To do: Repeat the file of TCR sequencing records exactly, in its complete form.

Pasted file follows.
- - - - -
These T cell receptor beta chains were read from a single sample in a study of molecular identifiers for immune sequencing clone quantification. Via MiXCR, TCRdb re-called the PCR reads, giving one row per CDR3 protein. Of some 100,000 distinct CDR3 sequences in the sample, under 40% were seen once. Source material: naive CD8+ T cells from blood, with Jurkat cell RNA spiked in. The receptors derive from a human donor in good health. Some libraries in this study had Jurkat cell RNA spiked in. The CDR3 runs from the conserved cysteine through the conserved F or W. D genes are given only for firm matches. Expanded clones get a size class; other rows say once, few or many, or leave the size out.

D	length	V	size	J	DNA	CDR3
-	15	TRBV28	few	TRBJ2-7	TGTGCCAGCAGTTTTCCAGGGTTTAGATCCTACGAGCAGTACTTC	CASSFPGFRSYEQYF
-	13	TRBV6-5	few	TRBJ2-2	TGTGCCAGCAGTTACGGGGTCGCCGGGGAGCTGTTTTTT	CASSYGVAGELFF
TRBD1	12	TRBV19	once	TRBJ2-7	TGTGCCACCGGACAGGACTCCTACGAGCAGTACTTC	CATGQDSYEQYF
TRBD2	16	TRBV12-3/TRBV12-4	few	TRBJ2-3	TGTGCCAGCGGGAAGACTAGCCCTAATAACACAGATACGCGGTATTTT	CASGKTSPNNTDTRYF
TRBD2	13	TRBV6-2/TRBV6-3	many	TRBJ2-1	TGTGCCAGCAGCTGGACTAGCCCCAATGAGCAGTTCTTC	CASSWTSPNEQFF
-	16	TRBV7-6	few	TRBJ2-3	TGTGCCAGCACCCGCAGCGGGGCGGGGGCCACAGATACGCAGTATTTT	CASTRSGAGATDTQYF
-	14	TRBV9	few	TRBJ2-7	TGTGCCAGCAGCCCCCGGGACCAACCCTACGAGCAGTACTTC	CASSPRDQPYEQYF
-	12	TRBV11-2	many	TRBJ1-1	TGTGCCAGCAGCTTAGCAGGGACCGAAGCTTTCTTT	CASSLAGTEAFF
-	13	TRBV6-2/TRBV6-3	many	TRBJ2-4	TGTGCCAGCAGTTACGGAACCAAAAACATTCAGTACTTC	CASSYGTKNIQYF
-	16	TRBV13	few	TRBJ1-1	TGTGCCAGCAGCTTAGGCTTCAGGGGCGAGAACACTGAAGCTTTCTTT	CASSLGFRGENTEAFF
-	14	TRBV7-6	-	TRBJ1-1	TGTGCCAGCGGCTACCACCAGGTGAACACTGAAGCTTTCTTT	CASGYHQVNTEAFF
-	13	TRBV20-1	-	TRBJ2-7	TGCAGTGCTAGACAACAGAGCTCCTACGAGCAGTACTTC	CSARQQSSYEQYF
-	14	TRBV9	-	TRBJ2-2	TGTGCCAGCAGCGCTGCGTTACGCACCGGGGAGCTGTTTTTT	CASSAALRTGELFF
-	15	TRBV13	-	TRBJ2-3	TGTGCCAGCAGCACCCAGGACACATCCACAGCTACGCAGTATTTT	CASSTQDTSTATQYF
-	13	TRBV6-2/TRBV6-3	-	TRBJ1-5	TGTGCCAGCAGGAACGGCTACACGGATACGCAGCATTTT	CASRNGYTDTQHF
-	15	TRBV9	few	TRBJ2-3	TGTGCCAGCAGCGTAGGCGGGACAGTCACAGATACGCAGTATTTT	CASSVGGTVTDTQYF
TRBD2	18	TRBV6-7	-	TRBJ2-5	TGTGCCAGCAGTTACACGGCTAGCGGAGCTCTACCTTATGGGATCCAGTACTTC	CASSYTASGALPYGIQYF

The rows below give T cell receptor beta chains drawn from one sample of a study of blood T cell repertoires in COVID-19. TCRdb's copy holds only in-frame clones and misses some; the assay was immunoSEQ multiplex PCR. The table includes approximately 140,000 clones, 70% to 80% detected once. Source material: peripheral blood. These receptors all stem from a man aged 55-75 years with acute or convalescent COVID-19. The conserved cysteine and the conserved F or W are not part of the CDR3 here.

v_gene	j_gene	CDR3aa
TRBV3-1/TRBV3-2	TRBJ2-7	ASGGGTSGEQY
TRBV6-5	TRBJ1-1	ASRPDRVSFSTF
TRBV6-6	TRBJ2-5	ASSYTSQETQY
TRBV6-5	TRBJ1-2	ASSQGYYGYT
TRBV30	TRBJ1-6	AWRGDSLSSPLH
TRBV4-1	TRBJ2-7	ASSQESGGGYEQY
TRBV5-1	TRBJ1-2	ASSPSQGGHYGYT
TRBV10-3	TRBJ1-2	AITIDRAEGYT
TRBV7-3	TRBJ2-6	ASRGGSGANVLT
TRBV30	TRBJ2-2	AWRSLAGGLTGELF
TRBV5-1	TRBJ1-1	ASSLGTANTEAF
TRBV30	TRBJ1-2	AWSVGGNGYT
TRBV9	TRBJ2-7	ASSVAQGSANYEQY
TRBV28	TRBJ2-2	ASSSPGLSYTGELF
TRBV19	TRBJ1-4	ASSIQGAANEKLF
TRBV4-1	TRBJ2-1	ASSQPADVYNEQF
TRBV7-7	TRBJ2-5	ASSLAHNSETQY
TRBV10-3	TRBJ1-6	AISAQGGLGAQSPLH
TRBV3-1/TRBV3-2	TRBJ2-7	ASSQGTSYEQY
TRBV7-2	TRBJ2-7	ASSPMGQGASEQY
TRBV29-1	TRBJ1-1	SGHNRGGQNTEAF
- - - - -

These T cell receptor beta chains were read from a single sample in a study of molecular identifiers for immune sequencing clone quantification. Via MiXCR, TCRdb re-called the PCR reads, giving one row per CDR3 protein. Of some 100,000 distinct CDR3 sequences in the sample, under 40% were seen once. Source material: naive CD8+ T cells from blood, with Jurkat cell RNA spiked in. The receptors derive from a human donor in good health. Some libraries in this study had Jurkat cell RNA spiked in. The CDR3 runs from the conserved cysteine through the conserved F or W. D genes are given only for firm matches. Expanded clones get a size class; other rows say once, few or many, or leave the size out.

D	length	V	size	J	DNA	CDR3
-	15	TRBV28	few	TRBJ2-7	TGTGCCAGCAGTTTTCCAGGGTTTAGATCCTACGAGCAGTACTTC	CASSFPGFRSYEQYF
-	13	TRBV6-5	few	TRBJ2-2	TGTGCCAGCAGTTACGGGGTCGCCGGGGAGCTGTTTTTT	CASSYGVAGELFF
TRBD1	12	TRBV19	once	TRBJ2-7	TGTGCCACCGGACAGGACTCCTACGAGCAGTACTTC	CATGQDSYEQYF
TRBD2	16	TRBV12-3/TRBV12-4	few	TRBJ2-3	TGTGCCAGCGGGAAGACTAGCCCTAATAACACAGATACGCGGTATTTT	CASGKTSPNNTDTRYF
TRBD2	13	TRBV6-2/TRBV6-3	many	TRBJ2-1	TGTGCCAGCAGCTGGACTAGCCCCAATGAGCAGTTCTTC	CASSWTSPNEQFF
-	16	TRBV7-6	few	TRBJ2-3	TGTGCCAGCACCCGCAGCGGGGCGGGGGCCACAGATACGCAGTATTTT	CASTRSGAGATDTQYF
-	14	TRBV9	few	TRBJ2-7	TGTGCCAGCAGCCCCCGGGACCAACCCTACGAGCAGTACTTC	CASSPRDQPYEQYF
-	12	TRBV11-2	many	TRBJ1-1	TGTGCCAGCAGCTTAGCAGGGACCGAAGCTTTCTTT	CASSLAGTEAFF
-	13	TRBV6-2/TRBV6-3	many	TRBJ2-4	TGTGCCAGCAGTTACGGAACCAAAAACATTCAGTACTTC	CASSYGTKNIQYF
-	16	TRBV13	few	TRBJ1-1	TGTGCCAGCAGCTTAGGCTTCAGGGGCGAGAACACTGAAGCTTTCTTT	CASSLGFRGENTEAFF
-	14	TRBV7-6	-	TRBJ1-1	TGTGCCAGCGGCTACCACCAGGTGAACACTGAAGCTTTCTTT	CASGYHQVNTEAFF
-	13	TRBV20-1	-	TRBJ2-7	TGCAGTGCTAGACAACAGAGCTCCTACGAGCAGTACTTC	CSARQQSSYEQYF
-	14	TRBV9	-	TRBJ2-2	TGTGCCAGCAGCGCTGCGTTACGCACCGGGGAGCTGTTTTTT	CASSAALRTGELFF
-	15	TRBV13	-	TRBJ2-3	TGTGCCAGCAGCACCCAGGACACATCCACAGCTACGCAGTATTTT	CASSTQDTSTATQYF
-	13	TRBV6-2/TRBV6-3	-	TRBJ1-5	TGTGCCAGCAGGAACGGCTACACGGATACGCAGCATTTT	CASRNGYTDTQHF
-	15	TRBV9	few	TRBJ2-3	TGTGCCAGCAGCGTAGGCGGGACAGTCACAGATACGCAGTATTTT	CASSVGGTVTDTQYF
TRBD2	18	TRBV6-7	-	TRBJ2-5	TGTGCCAGCAGTTACACGGCTAGCGGAGCTCTACCTTATGGGATCCAGTACTTC	CASSYTASGALPYGIQYF

The rows below give T cell receptor beta chains drawn from one sample of a study of blood T cell repertoires in COVID-19. TCRdb's copy holds only in-frame clones and misses some; the assay was immunoSEQ multiplex PCR. The table includes approximately 140,000 clones, 70% to 80% detected once. Source material: peripheral blood. These receptors all stem from a man aged 55-75 years with acute or convalescent COVID-19. The conserved cysteine and the conserved F or W are not part of the CDR3 here.

v_gene	j_gene	CDR3aa
TRBV3-1/TRBV3-2	TRBJ2-7	ASGGGTSGEQY
TRBV6-5	TRBJ1-1	ASRPDRVSFSTF
TRBV6-6	TRBJ2-5	ASSYTSQETQY
TRBV6-5	TRBJ1-2	ASSQGYYGYT
TRBV30	TRBJ1-6	AWRGDSLSSPLH
TRBV4-1	TRBJ2-7	ASSQESGGGYEQY
TRBV5-1	TRBJ1-2	ASSPSQGGHYGYT
TRBV10-3	TRBJ1-2	AITIDRAEGYT
TRBV7-3	TRBJ2-6	ASRGGSGANVLT
TRBV30	TRBJ2-2	AWRSLAGGLTGELF
TRBV5-1	TRBJ1-1	ASSLGTANTEAF
TRBV30	TRBJ1-2	AWSVGGNGYT
TRBV9	TRBJ2-7	ASSVAQGSANYEQY
TRBV28	TRBJ2-2	ASSSPGLSYTGELF
TRBV19	TRBJ1-4	ASSIQGAANEKLF
TRBV4-1	TRBJ2-1	ASSQPADVYNEQF
TRBV7-7	TRBJ2-5	ASSLAHNSETQY
TRBV10-3	TRBJ1-6	AISAQGGLGAQSPLH
TRBV3-1/TRBV3-2	TRBJ2-7	ASSQGTSYEQY
TRBV7-2	TRBJ2-7	ASSPMGQGASEQY
TRBV29-1	TRBJ1-1	SGHNRGGQNTEAF